Last week President Donald Trump seemed to be on the cusp of a trade deal with China. A couple of threatening tweets later, the odds of ending the 16-month-old U.S.-China trade war have dropped dramatically.
Whether or not American and Chinese trade negotiators ultimately salvage a deal – the U.S. says China backpedaled on a commitment and intends to raise tariffs within days – the episode highlights drawbacks in Trump’s trade strategy, which tends to be protectionist, confrontational and negotiated one on one.
Unfortunately, Trump’s policies are only an acceleration of a trend in international trade that’s been going on for several decades. It’s a move away from multilateralism – in which many countries agree on certain trading principles – and toward bilateralism – which pits nation against nation, raising the stakes.
I am a specialist in the politics of trade. My observations lead me to believe that the increasing abandonment of multilateralism will have pernicious long-term consequences. Not only will trade become more costly for businesses and consumers, it may even make the planet a more dangerous place.
Source: Trump’s one-on-one approach to China has dangerous implications for global trade and world peace : The Conversation
The former Chancellor said the Chequers Brexit plan had been “conspicuously unsuccessful” in uniting the Conservative Party.
Speaking on TalkRadio, the Tory peer said: “What it effectively does is make the United Kingdom not a member of the European Union but a colony of the European Union. Governed outside it but governed by the European Union.
“Of course, the whole purpose of Brexit was to recover our independence and become, once again, a self-governing democracy.
‘So it is, if you say, like a compromise. It’s the worst of all worlds.”
Source: Brexit news: Lord Lawson says Chequers would make UK a COLONY of EU | UK | News | Express.co.uk
Joachim Lang, director-general of Germany’s BDI industry federation, warned that the UK and EU do not have much time left to strike a deal.
Speaking to the Financial Times, Mr Lang said: “We have reached a critical phase. The time that remains is incredibly short.”
Mr Lang said the two sides are not prepared for the outcome if there is no deal.
He said: “In a no-deal scenario, and without a transition phase, we would end up with a border and customs regime that no one is prepared for.”
Source: Brexit news: German businesses urge UK to soften negotiation stance | UK | News | Express.co.uk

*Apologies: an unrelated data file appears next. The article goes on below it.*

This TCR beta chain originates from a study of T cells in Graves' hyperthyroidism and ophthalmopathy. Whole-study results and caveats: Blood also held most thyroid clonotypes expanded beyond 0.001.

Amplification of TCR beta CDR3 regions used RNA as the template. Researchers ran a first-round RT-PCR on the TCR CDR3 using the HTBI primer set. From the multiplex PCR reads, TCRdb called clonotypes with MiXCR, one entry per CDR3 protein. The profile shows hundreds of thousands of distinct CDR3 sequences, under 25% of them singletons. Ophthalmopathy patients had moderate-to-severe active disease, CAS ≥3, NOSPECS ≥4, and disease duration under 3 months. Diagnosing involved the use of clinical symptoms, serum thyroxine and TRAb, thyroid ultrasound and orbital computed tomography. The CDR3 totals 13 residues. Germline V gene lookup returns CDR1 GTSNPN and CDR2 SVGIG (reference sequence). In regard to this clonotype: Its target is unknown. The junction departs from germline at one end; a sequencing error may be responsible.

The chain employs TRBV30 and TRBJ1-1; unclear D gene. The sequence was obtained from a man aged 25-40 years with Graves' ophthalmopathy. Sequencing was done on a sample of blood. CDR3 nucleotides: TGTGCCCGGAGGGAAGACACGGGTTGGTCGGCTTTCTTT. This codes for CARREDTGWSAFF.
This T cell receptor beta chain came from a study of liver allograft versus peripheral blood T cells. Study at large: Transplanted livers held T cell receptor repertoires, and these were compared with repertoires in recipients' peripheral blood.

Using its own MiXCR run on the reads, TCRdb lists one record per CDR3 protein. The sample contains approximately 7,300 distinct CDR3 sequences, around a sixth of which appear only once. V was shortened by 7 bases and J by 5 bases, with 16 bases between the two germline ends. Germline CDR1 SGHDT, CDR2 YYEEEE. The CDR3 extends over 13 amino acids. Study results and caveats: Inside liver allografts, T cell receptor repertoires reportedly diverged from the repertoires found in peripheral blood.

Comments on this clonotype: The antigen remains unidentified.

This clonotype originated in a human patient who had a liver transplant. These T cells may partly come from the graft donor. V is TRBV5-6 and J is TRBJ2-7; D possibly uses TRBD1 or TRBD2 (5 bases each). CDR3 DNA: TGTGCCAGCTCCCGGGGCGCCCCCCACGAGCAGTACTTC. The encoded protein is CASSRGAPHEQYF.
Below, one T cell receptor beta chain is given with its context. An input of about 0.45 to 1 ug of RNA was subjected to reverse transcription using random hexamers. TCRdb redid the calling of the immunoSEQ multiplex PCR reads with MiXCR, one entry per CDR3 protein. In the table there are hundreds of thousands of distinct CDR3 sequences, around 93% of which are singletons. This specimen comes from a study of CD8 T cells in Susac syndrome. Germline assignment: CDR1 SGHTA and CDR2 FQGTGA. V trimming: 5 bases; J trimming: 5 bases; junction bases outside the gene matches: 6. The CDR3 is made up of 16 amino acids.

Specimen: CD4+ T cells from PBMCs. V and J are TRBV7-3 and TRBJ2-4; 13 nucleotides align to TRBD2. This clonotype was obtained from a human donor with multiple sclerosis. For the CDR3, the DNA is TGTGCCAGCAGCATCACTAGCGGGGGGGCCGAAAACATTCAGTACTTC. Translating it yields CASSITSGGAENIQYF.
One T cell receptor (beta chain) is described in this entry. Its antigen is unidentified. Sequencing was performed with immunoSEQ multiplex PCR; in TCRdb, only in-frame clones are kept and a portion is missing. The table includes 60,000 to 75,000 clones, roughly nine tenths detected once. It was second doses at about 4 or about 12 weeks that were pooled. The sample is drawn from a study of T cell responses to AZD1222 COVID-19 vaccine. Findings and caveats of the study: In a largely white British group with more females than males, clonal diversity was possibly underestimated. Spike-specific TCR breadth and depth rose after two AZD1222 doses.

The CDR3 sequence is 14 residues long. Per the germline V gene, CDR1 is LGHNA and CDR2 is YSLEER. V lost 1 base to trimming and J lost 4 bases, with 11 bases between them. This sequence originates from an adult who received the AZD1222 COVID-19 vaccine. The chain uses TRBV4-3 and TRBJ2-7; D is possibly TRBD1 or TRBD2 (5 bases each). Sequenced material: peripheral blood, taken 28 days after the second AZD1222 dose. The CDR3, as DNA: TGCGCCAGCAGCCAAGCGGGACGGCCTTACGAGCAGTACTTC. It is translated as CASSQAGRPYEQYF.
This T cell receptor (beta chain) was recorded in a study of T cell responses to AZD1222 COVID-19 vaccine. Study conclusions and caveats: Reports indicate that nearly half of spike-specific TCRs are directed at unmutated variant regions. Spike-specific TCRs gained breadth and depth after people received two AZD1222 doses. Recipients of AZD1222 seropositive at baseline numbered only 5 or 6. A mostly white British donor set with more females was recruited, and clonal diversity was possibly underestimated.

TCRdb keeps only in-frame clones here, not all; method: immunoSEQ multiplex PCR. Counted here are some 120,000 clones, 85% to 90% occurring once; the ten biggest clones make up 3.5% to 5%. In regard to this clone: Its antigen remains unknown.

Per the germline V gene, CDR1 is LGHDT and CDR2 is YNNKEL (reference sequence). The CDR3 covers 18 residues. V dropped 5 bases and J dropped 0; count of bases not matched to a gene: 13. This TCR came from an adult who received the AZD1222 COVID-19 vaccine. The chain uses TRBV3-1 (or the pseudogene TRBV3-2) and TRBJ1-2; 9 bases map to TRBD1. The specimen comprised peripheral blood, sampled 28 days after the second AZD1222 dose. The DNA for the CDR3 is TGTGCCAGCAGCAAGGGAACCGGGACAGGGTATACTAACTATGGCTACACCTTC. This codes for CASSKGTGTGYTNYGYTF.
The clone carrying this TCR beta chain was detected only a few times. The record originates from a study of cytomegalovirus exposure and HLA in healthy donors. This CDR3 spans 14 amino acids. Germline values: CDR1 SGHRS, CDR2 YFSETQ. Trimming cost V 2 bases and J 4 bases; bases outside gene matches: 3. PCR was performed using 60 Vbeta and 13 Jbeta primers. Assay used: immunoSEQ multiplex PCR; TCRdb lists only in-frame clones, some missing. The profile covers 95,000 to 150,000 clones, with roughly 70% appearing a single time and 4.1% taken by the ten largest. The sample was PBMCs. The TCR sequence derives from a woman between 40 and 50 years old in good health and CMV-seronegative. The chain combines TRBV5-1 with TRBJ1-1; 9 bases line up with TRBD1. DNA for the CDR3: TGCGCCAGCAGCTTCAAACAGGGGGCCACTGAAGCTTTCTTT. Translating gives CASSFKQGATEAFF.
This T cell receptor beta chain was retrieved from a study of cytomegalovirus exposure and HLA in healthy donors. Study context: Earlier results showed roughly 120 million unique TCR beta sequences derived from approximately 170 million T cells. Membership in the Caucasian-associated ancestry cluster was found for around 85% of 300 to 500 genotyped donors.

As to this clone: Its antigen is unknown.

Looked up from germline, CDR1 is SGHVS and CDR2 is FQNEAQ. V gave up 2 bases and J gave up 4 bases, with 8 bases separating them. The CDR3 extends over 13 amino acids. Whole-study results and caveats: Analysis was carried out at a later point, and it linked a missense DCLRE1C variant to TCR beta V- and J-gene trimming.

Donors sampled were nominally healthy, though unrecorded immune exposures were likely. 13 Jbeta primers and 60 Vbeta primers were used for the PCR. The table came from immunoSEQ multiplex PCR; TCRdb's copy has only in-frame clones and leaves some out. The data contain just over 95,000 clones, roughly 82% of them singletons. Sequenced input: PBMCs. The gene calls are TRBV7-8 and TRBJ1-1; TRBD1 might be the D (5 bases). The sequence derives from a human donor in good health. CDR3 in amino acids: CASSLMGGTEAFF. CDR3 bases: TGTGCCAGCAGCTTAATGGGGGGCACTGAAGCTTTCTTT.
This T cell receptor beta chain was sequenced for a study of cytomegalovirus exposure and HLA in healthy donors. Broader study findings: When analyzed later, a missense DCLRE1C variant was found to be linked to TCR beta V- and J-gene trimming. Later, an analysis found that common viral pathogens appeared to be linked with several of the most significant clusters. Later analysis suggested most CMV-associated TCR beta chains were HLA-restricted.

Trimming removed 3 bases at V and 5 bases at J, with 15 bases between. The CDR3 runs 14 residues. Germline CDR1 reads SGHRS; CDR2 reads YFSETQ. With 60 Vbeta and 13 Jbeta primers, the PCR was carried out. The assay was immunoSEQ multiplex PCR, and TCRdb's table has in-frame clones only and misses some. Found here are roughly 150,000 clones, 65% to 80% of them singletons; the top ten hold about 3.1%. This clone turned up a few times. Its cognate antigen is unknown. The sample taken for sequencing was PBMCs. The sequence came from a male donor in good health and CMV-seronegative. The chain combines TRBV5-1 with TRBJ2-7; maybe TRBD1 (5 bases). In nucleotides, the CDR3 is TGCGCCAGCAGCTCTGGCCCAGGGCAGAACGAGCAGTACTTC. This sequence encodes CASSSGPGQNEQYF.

The Trump administration has drafted legislation that would allow the U.S. to ditch World Trade Organization rules and give President Donald Trump tighter control over U.S. trade policy, according to Axios, which published the leaked draft.
The proposed “United States Fair and Reciprocal Trade Act” would give the president unilateral power to renegotiate with individual countries or apply tariffs, bypassing international WTO rules for collective negotiation.
The leaked draft emerged a few days after Axios reported that Trump has repeatedly told White House officials that he wants to withdraw the U.S. from the WTO. “The WTO is designed by the rest of the world to screw the United States,” Axios’s source quoted Trump as saying.
The proposed legislation is far from a done deal, according to other media reports and the White House itself. A CNN source said the draft is just the “beginning of a conversation” on trade. Axios reported that “most officials involved in the bill’s drafting … think the bill is unrealistic or unworkable.”
White House spokeswoman Lindsay Walters told Axios that Trump has asked for ideas on how to address “the unfair imbalance of tariffs that put the U.S. at a disadvantage.” She said the main people involved haven’t yet met to review the draft legislation.
Source: Leaked Trump Draft Bill Would Ditch WTO Trade Rules
Staying in the WTO is potentially important so that British companies can still bid for government work in the United States, European Union and Japan. Britain is a member of the agreement now only by virtue of its EU membership.